46Solutions Sponsored Content: Watch this Hacker Gain Access to all our Files

Crime Stoppers

(This article originally appeared on 46solutions.com on April 19, 2021)

46Solutions SPONSORED CONTENT — One minute is all it takes for your entire business network to be compromised.  What you are about to see is rarely captured on video – an actual real-life hack that could devastate any business.  We worked with an ethical hacker to film both sides of an email ransomware attack:  what he was doing and what was happening on the victim’s computer.

Watch the video below to see, firsthand, the deployment of an actual ransomware attack that bankrupts businesses and organizations every day.

The result?

Every single file on your machine is encrypted.  Your files are locked to you and all other users from your network.

Most of us would say we are pretty savvy when it comes to email security.   If a suspicious email hasn’t already been flagged and sent to the spam folder, we can usually tell when someone is trying to exploit us over email.  But what about an email from the IRS?

The video shows this IRS email looks normal.  The sender’s address looks legitimate.  But, wait.   Although it is very similar, it is not their real email address.  This email is fake and was sent from our ethical hacker, asking you to do something quite normal:  download a PDF guide.  We click the link, the PDF opens.  The URL hosting the PDF seems legitimate, and there is even a padlock indicating the site is secure.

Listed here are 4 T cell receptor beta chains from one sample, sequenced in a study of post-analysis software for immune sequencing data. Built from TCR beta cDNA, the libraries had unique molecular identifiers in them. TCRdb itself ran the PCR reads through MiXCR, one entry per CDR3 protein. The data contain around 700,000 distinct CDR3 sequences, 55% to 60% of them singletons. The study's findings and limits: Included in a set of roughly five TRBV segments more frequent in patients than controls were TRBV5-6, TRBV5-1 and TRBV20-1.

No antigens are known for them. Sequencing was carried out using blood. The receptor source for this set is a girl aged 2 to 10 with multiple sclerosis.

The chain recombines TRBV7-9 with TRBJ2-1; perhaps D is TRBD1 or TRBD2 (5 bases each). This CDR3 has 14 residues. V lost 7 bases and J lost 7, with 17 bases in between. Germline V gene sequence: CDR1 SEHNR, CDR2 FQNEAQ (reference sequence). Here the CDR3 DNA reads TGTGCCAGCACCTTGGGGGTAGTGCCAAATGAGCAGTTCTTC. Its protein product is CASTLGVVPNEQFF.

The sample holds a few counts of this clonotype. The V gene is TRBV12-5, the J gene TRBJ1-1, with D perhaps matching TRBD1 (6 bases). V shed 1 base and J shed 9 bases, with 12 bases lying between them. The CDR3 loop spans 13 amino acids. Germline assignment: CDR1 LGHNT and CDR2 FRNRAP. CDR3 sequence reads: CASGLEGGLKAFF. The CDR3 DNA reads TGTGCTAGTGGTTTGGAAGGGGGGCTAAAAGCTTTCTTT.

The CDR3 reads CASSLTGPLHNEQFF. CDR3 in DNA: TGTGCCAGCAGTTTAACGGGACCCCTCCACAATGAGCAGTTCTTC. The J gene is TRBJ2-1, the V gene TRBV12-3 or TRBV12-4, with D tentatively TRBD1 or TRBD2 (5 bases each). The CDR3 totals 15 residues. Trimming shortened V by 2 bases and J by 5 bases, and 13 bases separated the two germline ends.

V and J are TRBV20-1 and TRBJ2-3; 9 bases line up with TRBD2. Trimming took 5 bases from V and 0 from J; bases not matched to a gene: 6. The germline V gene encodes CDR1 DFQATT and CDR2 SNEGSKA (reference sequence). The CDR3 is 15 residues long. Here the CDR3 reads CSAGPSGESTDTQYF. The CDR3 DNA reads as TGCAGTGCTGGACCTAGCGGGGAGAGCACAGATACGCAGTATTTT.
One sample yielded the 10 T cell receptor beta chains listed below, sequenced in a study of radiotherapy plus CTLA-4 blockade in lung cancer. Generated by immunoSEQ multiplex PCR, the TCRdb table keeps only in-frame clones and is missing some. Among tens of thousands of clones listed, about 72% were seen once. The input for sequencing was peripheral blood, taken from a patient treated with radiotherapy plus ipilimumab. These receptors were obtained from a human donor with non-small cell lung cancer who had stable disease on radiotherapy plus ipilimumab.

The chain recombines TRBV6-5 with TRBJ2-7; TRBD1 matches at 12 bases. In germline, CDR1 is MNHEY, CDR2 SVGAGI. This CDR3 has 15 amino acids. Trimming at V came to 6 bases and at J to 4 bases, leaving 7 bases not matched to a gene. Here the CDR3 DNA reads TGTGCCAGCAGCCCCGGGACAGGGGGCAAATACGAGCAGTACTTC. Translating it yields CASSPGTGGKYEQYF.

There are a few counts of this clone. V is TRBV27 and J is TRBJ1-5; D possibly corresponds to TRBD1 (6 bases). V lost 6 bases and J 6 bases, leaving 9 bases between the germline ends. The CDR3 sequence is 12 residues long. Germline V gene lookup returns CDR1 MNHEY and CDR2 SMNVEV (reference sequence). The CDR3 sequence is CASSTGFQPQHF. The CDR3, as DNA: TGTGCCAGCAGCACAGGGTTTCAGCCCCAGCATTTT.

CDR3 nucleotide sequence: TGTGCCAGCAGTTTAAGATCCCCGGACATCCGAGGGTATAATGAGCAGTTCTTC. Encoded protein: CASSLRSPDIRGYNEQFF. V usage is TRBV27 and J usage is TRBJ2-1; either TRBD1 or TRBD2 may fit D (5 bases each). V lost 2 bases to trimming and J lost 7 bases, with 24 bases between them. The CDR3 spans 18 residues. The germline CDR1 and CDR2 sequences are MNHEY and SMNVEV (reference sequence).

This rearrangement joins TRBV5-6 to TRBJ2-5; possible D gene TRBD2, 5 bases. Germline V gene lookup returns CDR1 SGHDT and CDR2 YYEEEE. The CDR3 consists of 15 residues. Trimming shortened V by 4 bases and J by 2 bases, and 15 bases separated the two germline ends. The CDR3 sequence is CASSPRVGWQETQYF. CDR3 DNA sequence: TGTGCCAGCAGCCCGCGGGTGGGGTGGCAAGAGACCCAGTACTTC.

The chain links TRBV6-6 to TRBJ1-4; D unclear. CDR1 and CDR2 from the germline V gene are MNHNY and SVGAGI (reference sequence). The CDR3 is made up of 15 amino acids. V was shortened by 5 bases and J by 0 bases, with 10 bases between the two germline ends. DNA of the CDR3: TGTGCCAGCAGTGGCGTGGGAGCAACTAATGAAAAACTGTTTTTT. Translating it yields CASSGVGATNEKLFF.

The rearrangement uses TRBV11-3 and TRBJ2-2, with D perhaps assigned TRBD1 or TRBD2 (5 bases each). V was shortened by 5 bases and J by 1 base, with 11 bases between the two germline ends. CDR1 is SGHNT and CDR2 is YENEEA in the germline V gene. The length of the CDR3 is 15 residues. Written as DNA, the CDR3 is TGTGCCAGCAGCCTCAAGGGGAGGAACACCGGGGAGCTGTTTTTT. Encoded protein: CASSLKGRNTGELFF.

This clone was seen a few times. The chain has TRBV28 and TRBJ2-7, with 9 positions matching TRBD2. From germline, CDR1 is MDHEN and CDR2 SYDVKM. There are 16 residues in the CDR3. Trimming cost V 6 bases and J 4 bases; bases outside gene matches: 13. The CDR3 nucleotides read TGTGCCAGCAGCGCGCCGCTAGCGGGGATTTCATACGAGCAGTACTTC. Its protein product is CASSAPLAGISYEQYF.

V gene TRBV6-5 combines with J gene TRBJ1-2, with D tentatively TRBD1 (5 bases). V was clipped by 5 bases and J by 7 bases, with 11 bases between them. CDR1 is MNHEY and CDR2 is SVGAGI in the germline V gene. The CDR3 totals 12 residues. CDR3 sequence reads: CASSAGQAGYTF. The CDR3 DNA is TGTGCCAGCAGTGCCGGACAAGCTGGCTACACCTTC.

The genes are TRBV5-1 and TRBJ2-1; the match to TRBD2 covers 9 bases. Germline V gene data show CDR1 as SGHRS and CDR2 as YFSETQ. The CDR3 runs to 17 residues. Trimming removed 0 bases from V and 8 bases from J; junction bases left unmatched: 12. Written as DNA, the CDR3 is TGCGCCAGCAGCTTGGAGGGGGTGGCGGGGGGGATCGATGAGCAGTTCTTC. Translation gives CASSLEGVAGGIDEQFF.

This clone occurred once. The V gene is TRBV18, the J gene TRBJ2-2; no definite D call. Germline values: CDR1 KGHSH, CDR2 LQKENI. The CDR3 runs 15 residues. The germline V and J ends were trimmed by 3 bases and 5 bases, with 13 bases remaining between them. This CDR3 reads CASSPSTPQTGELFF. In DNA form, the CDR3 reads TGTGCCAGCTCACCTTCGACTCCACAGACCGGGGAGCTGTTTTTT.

From the hacker’s point of view we see he has used some special hacking software to send this email and then monitors the ransomware attack. The moment you click the link in the email and open the PDF, the hacker is given full access to your computer, inviting them to launch a business-crippling attack.

With a single click back on your machine, you happily close the PDF, minimize your browser to show your desktop, and there it is:  the dreaded “attack” screen.  You try to open any file on your computer, and nothing is there.  Every single file on your machine has been encrypted, locking you out.  And further, not just on your device.  It is even affecting others on your network, plus connected cloud accounts like Dropbox and any other people you share your files with.

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